The Results Are In: Health Survey 2015

Our 2015 survey uncovers an ‘epidemic’ of mental health issues as 84% of those working in education admit to suffering problems, with workload to blame in 81% of cases.

The results also suggest mental health issues are at risk of being a closely guarded secret as only one quarter of those affected discussed their problems with line managers.

Infographic showing 2015 health survey results

 

Julian Stanley, CEO of the Education Support Partnership explains: “Our survey suggests that not only are mental health problems continuing to be a worrying trend for the sector, there is also a fear preventing people from speaking out or seeking appropriate help when they need it. Perhaps this is due to a shortage of workplace wellbeing programmes or due to a sense that school leaders just don’t want to hear more bad news. Either way this has to change if we are to hold onto valuable staff who need more support to help them stay working and at their best.

“These results suggest that some in the sector are experiencing a communications breakdown, not speaking to their managers about their issues but instead burdening their nearest and dearest with problems they neither know or can do anything about. Not only is this not sustainable from a professional but also a personal perspective, as our survey found that nearly half of those experiencing mental health problems had found this to have a negative impact on their personal relationships too.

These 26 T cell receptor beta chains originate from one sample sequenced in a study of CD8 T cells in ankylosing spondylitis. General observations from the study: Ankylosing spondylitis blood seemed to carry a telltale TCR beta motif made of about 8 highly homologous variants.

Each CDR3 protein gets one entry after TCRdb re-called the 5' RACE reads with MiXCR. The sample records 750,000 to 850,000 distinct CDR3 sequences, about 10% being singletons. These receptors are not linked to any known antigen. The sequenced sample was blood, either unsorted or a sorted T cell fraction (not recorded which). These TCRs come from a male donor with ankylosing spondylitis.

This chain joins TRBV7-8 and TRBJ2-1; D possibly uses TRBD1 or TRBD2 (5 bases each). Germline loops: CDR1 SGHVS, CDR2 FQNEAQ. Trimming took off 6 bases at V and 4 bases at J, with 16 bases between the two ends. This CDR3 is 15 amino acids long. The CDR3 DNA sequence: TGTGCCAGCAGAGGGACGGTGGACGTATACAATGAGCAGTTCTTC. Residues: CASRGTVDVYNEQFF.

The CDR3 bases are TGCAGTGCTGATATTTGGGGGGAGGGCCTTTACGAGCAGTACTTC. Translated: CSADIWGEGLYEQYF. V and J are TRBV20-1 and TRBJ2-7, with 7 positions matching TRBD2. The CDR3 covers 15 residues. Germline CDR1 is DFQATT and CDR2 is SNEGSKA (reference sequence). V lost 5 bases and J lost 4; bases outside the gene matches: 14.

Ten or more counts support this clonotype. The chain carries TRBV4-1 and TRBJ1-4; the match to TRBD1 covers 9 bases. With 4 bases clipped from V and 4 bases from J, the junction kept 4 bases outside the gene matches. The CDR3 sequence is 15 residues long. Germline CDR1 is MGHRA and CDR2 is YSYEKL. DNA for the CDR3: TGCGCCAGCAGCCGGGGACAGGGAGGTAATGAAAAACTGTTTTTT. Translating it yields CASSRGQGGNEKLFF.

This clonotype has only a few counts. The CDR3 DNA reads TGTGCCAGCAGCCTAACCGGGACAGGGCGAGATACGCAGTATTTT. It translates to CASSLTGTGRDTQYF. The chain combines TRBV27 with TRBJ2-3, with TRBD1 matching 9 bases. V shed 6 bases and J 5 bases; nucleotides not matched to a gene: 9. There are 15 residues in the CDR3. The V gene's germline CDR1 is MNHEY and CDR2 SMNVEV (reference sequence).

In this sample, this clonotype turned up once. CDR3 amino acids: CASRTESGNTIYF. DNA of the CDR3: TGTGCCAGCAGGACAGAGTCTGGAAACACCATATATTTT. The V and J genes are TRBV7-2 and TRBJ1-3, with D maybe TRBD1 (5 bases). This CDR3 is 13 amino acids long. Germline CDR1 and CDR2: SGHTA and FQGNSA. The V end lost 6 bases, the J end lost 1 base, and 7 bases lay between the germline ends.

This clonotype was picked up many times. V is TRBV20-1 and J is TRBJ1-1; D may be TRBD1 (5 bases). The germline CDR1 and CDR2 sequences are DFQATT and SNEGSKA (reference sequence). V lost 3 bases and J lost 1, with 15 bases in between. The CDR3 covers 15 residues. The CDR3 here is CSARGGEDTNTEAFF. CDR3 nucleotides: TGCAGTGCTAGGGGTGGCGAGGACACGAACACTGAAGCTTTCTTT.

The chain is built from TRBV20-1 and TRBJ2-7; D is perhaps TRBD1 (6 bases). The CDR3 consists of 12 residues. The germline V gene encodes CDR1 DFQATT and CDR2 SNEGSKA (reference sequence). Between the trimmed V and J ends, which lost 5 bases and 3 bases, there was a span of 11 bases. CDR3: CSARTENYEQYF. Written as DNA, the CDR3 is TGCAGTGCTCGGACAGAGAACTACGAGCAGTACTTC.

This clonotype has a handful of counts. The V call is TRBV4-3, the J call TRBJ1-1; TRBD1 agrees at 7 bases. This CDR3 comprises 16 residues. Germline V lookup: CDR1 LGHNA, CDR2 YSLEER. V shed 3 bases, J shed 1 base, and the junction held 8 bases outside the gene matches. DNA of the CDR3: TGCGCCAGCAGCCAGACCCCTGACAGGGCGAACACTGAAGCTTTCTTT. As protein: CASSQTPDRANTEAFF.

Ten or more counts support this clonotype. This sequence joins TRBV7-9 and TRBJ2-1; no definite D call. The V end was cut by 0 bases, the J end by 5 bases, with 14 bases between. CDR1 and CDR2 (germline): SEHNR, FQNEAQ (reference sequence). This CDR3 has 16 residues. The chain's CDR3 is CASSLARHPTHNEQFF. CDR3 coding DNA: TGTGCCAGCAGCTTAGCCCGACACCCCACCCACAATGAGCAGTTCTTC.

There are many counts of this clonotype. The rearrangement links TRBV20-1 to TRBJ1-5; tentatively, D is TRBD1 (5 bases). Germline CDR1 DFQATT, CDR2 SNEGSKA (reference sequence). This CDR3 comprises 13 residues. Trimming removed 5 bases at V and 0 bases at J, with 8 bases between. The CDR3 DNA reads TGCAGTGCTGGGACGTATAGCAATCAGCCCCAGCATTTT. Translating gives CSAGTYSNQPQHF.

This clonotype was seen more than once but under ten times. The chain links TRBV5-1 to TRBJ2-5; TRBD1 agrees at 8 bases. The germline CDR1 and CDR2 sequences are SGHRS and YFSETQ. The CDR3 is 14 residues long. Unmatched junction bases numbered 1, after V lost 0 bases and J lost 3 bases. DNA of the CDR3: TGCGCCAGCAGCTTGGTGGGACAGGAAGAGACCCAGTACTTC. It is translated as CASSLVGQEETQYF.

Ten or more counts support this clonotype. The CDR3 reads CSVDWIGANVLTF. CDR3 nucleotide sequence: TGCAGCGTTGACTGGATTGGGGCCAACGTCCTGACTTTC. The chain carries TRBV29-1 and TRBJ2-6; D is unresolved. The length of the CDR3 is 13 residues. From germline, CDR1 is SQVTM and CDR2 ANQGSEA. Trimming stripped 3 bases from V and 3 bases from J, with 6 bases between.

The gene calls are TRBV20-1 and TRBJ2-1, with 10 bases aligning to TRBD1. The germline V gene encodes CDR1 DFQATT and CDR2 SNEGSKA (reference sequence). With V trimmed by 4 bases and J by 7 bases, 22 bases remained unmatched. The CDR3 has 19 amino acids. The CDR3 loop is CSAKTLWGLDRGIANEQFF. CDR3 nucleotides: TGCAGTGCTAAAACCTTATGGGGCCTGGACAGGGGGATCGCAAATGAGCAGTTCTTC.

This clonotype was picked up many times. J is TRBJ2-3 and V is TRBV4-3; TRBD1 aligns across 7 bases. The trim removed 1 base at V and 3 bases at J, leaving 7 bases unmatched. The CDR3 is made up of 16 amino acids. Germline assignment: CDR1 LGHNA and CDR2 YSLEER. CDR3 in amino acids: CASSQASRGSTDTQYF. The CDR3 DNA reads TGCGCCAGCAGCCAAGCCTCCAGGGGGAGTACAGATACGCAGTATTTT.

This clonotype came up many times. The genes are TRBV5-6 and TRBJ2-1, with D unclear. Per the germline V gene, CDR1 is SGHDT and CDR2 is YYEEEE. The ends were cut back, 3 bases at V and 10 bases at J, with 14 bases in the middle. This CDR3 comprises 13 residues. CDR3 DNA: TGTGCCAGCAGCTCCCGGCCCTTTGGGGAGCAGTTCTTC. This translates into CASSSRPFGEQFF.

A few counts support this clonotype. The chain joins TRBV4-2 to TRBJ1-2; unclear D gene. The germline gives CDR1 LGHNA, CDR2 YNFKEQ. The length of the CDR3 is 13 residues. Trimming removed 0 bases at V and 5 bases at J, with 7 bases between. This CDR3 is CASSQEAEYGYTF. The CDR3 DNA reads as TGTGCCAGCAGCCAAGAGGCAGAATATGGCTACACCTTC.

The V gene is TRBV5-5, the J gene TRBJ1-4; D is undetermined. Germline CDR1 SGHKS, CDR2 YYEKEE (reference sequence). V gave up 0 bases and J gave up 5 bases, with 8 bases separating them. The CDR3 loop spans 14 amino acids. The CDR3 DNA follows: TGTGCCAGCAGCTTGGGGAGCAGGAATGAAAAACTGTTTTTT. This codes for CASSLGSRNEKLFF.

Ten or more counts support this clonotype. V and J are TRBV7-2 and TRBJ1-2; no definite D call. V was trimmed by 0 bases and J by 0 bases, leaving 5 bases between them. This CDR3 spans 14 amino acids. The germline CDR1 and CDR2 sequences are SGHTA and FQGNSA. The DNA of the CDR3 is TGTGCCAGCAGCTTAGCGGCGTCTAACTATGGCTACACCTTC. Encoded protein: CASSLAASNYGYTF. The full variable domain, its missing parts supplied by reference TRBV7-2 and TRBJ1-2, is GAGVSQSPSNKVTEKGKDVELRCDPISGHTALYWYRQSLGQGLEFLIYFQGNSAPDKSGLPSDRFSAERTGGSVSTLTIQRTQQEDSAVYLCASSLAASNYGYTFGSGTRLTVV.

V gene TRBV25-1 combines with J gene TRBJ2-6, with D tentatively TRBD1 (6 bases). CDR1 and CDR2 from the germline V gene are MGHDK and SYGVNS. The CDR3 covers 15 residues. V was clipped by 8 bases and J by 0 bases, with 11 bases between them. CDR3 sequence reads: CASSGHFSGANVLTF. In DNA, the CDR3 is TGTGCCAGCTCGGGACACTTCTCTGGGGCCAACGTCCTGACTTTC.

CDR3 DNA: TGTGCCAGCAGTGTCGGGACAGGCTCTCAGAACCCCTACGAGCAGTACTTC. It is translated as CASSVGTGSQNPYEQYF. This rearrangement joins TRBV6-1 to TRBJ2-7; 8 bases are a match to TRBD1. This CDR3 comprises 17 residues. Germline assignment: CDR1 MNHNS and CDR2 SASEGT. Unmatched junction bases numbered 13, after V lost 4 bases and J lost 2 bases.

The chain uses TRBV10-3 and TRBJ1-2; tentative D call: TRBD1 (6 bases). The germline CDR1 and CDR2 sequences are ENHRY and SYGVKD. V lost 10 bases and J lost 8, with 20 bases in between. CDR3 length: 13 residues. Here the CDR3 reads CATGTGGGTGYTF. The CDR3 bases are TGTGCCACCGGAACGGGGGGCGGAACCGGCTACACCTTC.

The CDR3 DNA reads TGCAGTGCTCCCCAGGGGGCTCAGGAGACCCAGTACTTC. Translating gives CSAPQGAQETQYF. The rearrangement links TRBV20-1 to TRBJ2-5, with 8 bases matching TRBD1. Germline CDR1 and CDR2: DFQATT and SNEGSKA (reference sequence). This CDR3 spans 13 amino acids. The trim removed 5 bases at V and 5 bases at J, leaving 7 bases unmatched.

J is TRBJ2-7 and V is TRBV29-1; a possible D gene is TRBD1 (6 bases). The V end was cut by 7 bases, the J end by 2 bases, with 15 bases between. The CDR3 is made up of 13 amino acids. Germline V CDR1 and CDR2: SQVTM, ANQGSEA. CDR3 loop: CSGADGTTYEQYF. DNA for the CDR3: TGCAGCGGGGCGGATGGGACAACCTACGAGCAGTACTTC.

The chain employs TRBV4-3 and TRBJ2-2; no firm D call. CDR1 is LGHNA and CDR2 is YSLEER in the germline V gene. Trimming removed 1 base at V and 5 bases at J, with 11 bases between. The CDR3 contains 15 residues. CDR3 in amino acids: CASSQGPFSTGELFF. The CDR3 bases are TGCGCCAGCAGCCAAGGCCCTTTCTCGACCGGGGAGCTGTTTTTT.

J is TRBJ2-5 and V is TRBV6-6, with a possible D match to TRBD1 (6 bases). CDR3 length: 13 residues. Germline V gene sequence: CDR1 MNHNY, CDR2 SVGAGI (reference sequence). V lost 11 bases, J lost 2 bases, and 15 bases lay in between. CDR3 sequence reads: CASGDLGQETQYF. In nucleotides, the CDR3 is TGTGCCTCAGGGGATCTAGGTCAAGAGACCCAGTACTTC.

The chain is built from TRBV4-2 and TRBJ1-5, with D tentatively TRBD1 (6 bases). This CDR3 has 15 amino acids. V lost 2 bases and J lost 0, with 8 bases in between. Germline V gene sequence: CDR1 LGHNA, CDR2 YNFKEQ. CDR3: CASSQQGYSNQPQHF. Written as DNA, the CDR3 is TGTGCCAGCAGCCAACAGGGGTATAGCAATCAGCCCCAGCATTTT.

“Ultimately, responsibility for work place wellbeing should lie with the employer, not family, friends or trade unions, this why we believe that the adoption of wellbeing programmes across the entire education sector is so critically important in helping to find ways to unlock, prevent and repair the damage of work place strain.
 
“Despite the constant barrage of negative news education is still one of the most varied and inspiring sectors in which to work. With the right support from Government, school leaders and Governors, Local Authorities and Academy chains, education staff can still thrive and survive. The key learnings from this survey seem to be that making sharing of one’s concerns about mental health difficulties should be the norm rather than a shameful secret to be hidden away, and that more processes and policies need to be put into place to make sure that staff feel better supported and cared for.” 

How we can help

  • If you are working in education we offer free, confidential help and support, no matter what your problem.
  • If you are a manager in education we’ve designed a set of services to help you check how your teams are coping, troubleshoot problems and boost everyone’s wellbeing.